21st Century Skills and the G4C Student Challenge
By: Brendon Trombley
The phrase “21st-century skills” sounds like we’re describing some sort of futuristic skillset like piloting spaceships or building robots. It’s actually nothing like that all. It doesn’t even describe skills in modern technology like smartphones or electric cars.
The truth is that 21st-century skills describe universal skills for success in today’s age, no matter the career or field. They allow one to work effectively with colleagues, create innovative ideas, and to solve problems. Jobs that don’t require these skills are those most in danger of disappearing to outsourcing or automation. At the same time, future jobs that we can’t predict keep appearing for which we have little ability to equip ourselves in the present. 21st-century skills are key to preparing for this unknown future, because no matter what the specifics of the job, these skills will cause a person to shine. And really, now that we’re in the 21st century, they could just as easily be thought of as “successful human” skills.
There’s no official list, but there are a few 21st-century skills that pop up again and again among educators, funders and learning designers. There are the “Big C’s”: creativity, communication, collaboration, and critical thinking. Others such as tenacity, grit, agency, adaptability, empathy, and socio-emotional skills often appear on more exhaustive lists. They exist independently of discipline or specialization, yet are still crucial to success in a global, connected world.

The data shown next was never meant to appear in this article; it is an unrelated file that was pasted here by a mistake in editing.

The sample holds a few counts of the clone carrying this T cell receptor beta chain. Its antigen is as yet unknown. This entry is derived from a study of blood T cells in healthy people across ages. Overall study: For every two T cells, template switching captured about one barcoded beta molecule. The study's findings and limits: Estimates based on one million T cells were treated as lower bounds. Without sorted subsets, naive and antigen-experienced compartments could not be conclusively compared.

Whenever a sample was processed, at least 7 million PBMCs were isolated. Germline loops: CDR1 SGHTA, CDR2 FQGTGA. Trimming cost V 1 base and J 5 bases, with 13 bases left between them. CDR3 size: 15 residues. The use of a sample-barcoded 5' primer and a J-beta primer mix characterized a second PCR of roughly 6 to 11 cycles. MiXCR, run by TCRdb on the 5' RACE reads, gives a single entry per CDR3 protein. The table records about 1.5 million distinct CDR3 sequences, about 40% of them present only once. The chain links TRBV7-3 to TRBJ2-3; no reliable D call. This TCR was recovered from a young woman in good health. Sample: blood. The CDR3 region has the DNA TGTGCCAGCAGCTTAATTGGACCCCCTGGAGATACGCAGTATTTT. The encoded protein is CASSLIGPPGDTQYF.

In the G4C Student Challenge, which ran as a pilot in New York City public schools and has expanded to three cities in 2016, we pay special attention to the 21st-century skills of participating students as they develop social impact games. We work with the teachers running game design courses in their schools to implement a series of rubrics to evaluate student improvement in core skill areas, from the perspective of both the teacher and student.
We developed this s assessment framework with the hypothesis that participating in game design around social impact issues would promote growth in 21st-century Skills.
Each teacher is provided with a rubric for rating each of their game design students on a 1-4 scale in eight specific skills: creativity, communication, collaboration, tenacity, agency, empathy, adaptability, and socio-emotional. They complete this rubric once at the beginning of the challenge and again at the end. Then, we take the average of the student group each time to determine if there was overall growth in any of the skills.
The results have been promising: data collected during our 2015–2016 NYC Student Challenge showed increase in every single skill, with some achieving 10-15% growth! This is exciting evidence that designing games for change is very beneficial to student growth in these key skills. Check out the data for yourself:
|Skill||Fall ‘15 Average||Summer ‘16 Average||% Change|
We will be implementing this assessment framework again in 2016–2017 across all three Challenge cities—NYC, Pittsburgh and Dallas—with over 60 teachers. The results will be shared publicly in summer 2017. We’re very much anticipating the upcoming data on this year’s participants!
Brendon is Senior Game Designer at Institute of Play.